Financial Wellness @ Work

Common Myths About 529 Plans

For my grandson’s upcoming first birthday, I mentioned to my daughter-in-law that we might invest in a Pennsylvania 529 college savings plan as our gift. She was a bit concerned since my stepson and his family are Maryland residents, not Pennsylvanians, and would that mean that he’d have to go to a PA school? The reality is that the 529 funds can be used at any college across the country and even accredited schools abroad so her fear was unfounded. My grandson will have the ability to use the money for any college of his choosing and by opening the PA 529 plan, we get the benefit of up to a $14,000 state income tax deduction and the advantage of Vanguard investment options. Read more

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Say NO to Student Debt (Part II)

A couple of weeks ago, I discussed a call from a father who was trying to do the right thing by helping his daughter pay for her education through the use of parent loans, a.k.a. PLUS loans.  PLUS loans are often used to help pay for education when there is an insufficient amount available through regular student loans, savings, or other forms of borrowing. In many cases, PLUS loan repayments begin within 60 days of disbursement but in some cases, repayments can be deferred until 6 months after graduation. Read more

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Say NO to Student Loan Debt (Part I)

My colleague, Erik Carter, and I just recently finished our 2013 research report on generational financial issues. In this report, we looked at internal and external data to see what Millennials, Generation Xers, and Baby Boomers are dealing with in terms of financial planning. As I began to look further into the lives of Millennials, I was shocked to discover just how much college debt the average graduate carries these days—averaging $35,200 according to a recent Fidelity studyRead more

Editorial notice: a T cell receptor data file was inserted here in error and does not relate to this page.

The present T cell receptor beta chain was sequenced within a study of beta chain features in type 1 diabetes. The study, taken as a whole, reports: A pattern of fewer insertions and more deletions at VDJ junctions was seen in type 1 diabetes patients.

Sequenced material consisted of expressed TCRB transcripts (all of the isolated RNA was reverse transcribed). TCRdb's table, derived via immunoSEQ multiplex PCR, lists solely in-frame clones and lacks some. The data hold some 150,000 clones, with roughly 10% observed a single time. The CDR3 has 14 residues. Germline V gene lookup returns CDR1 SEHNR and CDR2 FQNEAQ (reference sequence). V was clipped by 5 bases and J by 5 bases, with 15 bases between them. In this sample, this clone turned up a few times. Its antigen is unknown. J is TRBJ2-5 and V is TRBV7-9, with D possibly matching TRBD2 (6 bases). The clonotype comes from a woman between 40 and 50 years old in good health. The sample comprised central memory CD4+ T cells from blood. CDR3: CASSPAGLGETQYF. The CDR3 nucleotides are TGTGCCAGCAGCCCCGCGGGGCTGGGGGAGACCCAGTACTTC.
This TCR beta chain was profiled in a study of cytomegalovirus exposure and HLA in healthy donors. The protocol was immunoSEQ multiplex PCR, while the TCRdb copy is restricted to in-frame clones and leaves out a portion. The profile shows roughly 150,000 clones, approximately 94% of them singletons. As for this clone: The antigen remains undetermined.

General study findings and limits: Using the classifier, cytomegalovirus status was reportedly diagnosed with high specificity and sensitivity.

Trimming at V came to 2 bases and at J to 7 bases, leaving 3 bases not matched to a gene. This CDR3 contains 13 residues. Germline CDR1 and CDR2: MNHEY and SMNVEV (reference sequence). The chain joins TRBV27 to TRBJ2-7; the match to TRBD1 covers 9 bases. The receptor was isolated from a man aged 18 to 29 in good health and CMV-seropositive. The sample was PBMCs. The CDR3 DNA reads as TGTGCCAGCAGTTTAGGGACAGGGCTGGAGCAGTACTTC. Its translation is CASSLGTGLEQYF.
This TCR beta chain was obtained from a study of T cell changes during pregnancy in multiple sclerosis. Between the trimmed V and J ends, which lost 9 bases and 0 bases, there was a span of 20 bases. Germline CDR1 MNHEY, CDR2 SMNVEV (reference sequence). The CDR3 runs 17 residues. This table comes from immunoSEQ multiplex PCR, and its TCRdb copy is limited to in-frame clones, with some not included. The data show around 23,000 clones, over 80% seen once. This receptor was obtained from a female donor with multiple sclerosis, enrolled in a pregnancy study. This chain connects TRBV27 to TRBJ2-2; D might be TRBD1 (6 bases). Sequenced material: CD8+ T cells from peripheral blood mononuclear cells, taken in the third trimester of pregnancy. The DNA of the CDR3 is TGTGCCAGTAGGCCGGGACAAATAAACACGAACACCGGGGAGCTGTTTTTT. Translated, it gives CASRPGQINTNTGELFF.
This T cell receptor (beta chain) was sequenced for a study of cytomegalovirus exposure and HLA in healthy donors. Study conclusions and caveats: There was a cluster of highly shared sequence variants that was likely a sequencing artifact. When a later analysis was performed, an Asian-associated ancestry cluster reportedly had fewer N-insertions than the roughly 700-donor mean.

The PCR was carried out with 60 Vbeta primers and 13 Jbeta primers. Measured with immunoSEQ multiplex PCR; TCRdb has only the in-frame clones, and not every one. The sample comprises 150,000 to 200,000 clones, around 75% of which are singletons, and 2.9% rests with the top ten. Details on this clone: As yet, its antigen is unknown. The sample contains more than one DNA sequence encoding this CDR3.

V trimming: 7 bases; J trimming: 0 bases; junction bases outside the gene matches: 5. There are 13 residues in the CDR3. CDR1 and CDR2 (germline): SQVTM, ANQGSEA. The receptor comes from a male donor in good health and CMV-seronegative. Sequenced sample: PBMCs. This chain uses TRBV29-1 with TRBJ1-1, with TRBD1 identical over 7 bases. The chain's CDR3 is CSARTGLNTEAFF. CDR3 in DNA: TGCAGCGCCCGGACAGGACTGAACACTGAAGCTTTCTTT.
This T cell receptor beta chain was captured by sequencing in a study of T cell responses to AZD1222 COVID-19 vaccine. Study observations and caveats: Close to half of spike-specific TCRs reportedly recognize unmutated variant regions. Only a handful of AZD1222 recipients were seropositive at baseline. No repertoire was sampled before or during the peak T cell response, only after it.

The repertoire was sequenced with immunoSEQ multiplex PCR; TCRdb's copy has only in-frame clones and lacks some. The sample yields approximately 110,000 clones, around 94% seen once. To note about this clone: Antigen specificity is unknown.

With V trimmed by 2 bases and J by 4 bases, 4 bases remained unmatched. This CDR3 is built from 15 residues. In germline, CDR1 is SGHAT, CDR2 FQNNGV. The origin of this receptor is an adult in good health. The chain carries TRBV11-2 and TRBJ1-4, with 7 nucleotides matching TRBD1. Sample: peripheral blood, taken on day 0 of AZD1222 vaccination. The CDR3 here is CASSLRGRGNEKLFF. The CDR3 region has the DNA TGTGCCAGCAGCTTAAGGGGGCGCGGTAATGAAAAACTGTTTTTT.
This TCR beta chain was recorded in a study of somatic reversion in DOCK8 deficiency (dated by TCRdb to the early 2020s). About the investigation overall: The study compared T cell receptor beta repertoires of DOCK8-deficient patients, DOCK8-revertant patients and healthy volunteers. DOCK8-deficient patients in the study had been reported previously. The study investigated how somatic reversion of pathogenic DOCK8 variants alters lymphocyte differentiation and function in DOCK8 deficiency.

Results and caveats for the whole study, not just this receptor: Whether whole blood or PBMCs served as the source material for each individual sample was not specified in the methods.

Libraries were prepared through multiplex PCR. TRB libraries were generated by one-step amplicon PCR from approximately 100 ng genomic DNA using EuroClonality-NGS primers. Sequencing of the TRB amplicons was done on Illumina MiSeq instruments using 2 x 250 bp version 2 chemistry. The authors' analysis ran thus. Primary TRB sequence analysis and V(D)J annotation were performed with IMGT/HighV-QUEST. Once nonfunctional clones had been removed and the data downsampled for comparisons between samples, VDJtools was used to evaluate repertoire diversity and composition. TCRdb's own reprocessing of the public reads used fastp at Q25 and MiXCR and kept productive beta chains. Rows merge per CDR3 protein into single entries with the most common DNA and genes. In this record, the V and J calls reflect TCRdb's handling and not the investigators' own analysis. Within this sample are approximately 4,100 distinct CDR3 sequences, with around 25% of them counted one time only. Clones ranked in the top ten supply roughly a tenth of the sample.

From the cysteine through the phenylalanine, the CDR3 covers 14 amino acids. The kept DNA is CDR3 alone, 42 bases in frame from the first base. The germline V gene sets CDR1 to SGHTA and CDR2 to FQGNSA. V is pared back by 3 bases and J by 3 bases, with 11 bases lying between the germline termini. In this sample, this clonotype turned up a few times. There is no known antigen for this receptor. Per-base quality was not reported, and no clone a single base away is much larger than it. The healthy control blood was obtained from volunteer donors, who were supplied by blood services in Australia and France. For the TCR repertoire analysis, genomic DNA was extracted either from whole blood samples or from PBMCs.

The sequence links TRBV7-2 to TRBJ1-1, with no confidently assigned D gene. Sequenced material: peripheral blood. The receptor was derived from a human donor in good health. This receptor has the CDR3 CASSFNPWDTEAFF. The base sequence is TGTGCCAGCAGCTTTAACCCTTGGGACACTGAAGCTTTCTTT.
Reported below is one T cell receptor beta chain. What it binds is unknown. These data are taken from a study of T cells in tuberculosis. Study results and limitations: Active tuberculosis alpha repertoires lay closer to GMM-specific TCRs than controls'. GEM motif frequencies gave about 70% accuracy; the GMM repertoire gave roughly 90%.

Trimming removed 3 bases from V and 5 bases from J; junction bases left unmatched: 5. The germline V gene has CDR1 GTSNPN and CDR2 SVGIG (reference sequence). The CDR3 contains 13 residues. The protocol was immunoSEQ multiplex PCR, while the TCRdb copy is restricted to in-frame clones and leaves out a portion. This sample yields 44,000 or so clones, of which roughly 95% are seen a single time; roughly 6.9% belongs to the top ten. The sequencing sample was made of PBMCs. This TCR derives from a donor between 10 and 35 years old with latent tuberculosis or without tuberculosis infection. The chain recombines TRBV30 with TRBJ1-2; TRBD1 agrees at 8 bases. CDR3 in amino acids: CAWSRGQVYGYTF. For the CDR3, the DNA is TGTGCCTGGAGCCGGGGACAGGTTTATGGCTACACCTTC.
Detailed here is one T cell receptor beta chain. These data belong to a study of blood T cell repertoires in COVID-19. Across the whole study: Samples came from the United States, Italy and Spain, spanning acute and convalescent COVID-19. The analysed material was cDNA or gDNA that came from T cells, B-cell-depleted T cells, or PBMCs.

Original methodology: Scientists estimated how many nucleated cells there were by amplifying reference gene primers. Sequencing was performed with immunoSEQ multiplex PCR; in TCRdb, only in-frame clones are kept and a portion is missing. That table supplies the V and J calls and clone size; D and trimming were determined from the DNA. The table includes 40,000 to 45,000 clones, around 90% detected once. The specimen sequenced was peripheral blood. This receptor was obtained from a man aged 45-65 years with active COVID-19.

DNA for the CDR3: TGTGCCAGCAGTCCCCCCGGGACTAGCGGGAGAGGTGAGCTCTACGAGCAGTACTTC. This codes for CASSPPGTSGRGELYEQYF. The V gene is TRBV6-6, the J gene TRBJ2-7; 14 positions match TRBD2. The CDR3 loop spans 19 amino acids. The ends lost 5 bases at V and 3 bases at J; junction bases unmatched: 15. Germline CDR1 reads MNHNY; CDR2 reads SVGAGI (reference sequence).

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Don’t Fear the FAFSA

One of the great things about the holidays is that you get to spend time with family members you don’t otherwise see throughout the year.  For me, that meant seeing my nephew for the first time since he graduated from high school last summer.  I had assumed he had started his freshman year at college this fall, but sadly that was not the case.   Read more

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You Are Not Your College Major

In this blog post, my colleague Michael Smith writes about his daughter going to college next year and the big decision she’ll have to make about what to major in. But I’m not sure that I agree that it’s as big a decision as he thinks it is. As you’re probably aware, some of the most financially successful people like Bill Gates and Mark Zuckerberg didn’t even graduate from college at all. Read more

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A Major Decision

It seems that lately my personal life has been dominated by questions about “next year,” “next phase of life,” “what do you plan to do after….”  Actually, not so much my life, but my kids. All 3 are in the last year of their respective schools right now.  Read more

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The College Fund You Don’t Know You Have

I talk to many parents of students approaching college age who fret about having little or nothing saved for college. They know how important a college education is and want their children to be able to go to the school of their choice while graduating with as little debt as possible but at best, they only have a few thousand dollars set aside for college expenses, barely enough for one semester’s worth of meals. The rest of their money is tied up in emergency savings, retirement accounts, and a home with little or no equity. Yet, there is one potential bright spot… Read more

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Talking to a Teenager Now May Save Them Tens of Thousands of Dollars Later

I like to write about the things I see in my daily life as well as some of the things going on in my family, and right now the family conversations have a very common theme.  My daughter is a senior in high school and recently was accepted to all of the colleges to which she applied.  Now, it becomes a matter of preference, location, and atmosphere and of course, the financial aid packages offered will factor into the decision as well.  She has known since she was 4 years old that she wants to be a teacher, so paying $60,000/year to go to an elite private school was not going to be an option for her.   Read more

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What Tootsie Rolls and Financial Aid Have in Common

Much to the chagrin of dentists everywhere, Tootsie Roll has been a staple of the candy business for a very long time.  This article talks about the Tootsie Roll Company being a very secretive organization.  And we thought it was just the CIA that operates in relative secrecy!  Tootsie Roll doesn’t give tours, they don’t give interviews to analysts and they don’t operate with much transparency.  It’s as if they have some magical mystery formulas that they don’t want the rest of us to know.  That reminds of an email that I saw from a friend at work this week… Read more

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